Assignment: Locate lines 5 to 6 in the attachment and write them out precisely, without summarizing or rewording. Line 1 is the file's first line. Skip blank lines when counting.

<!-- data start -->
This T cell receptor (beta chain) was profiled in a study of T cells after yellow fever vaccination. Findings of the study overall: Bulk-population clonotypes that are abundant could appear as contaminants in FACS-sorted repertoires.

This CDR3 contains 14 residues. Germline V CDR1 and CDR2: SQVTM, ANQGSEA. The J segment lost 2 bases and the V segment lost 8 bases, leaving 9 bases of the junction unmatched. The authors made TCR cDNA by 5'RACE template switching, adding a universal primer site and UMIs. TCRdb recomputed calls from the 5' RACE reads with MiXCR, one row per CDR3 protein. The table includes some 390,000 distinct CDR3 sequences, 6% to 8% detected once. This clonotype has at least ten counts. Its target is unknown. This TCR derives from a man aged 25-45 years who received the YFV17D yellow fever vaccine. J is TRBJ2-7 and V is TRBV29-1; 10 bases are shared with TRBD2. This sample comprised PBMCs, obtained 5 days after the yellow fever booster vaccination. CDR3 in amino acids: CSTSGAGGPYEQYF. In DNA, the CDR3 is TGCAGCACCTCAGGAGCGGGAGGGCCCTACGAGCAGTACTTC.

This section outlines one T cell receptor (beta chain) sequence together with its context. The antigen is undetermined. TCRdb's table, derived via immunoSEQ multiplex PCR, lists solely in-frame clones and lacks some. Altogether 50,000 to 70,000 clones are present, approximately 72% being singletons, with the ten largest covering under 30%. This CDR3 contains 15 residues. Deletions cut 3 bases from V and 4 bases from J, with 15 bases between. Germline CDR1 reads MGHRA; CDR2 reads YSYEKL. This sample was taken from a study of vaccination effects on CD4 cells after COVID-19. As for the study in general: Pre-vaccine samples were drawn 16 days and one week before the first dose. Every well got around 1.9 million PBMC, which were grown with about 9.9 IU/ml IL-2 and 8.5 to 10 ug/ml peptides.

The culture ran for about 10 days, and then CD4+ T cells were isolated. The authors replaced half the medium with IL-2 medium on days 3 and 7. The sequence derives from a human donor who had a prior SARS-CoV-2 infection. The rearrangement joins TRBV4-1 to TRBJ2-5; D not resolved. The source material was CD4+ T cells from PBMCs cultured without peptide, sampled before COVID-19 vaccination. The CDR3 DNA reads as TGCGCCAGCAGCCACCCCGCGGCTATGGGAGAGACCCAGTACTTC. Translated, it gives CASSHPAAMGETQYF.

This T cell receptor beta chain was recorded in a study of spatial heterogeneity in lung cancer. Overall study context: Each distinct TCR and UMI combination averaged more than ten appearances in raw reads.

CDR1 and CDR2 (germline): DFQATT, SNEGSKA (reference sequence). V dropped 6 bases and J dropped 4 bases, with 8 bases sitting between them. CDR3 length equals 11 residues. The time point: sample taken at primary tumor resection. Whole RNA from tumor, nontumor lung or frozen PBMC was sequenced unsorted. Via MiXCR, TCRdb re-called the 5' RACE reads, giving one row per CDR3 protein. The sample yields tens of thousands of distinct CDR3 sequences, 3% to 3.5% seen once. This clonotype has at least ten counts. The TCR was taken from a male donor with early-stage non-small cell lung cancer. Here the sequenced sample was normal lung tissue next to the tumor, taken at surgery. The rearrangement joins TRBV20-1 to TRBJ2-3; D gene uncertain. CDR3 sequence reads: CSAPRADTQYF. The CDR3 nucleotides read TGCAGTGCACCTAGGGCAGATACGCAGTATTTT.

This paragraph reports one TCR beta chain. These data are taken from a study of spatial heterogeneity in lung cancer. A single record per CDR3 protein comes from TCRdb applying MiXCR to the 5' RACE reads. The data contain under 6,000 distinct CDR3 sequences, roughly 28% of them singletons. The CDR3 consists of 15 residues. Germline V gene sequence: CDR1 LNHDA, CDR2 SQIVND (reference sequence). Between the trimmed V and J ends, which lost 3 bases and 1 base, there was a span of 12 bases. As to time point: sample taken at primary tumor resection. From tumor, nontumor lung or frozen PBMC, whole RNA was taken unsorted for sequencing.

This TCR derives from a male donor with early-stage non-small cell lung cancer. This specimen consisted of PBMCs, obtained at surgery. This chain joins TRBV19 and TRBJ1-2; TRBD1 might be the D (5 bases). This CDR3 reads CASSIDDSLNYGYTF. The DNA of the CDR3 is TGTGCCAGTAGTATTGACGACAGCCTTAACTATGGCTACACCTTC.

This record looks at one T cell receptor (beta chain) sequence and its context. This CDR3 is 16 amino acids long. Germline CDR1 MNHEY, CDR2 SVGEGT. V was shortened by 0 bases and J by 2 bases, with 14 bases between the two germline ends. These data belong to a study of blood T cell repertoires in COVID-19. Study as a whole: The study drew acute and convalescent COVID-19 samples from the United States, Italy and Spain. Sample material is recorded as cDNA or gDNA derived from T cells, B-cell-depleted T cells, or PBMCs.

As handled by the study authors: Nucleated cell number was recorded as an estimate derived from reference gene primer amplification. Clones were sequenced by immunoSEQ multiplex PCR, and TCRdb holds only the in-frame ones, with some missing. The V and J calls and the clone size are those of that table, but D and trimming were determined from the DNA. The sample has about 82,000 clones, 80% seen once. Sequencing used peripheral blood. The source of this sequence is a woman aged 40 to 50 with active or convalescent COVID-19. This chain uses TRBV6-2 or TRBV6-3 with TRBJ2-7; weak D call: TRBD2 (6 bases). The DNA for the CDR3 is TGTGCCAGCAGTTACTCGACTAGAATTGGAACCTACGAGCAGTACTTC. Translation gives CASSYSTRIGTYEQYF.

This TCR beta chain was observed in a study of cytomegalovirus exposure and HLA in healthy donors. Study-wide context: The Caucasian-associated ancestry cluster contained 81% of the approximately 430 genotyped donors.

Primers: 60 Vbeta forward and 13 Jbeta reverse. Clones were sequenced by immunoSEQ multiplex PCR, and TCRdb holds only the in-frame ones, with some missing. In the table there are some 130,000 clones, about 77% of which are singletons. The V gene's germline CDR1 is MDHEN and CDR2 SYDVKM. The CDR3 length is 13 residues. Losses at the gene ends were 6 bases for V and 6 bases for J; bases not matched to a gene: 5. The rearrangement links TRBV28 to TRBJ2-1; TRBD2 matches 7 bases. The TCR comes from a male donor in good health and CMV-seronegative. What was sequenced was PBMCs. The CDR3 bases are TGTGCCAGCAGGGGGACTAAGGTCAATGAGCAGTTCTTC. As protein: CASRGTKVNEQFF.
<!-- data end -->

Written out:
This T cell receptor beta chain was recorded in a study of spatial heterogeneity in lung cancer. Overall study context: Each distinct TCR and UMI combination averaged more than ten appearances in raw reads.

CDR1 and CDR2 (germline): DFQATT, SNEGSKA (reference sequence). V dropped 6 bases and J dropped 4 bases, with 8 bases sitting between them. CDR3 length equals 11 residues. The time point: sample taken at primary tumor resection. Whole RNA from tumor, nontumor lung or frozen PBMC was sequenced unsorted. Via MiXCR, TCRdb re-called the 5' RACE reads, giving one row per CDR3 protein. The sample yields tens of thousands of distinct CDR3 sequences, 3% to 3.5% seen once. This clonotype has at least ten counts. The TCR was taken from a male donor with early-stage non-small cell lung cancer. Here the sequenced sample was normal lung tissue next to the tumor, taken at surgery. The rearrangement joins TRBV20-1 to TRBJ2-3; D gene uncertain. CDR3 sequence reads: CSAPRADTQYF. The CDR3 nucleotides read TGCAGTGCACCTAGGGCAGATACGCAGTATTTT.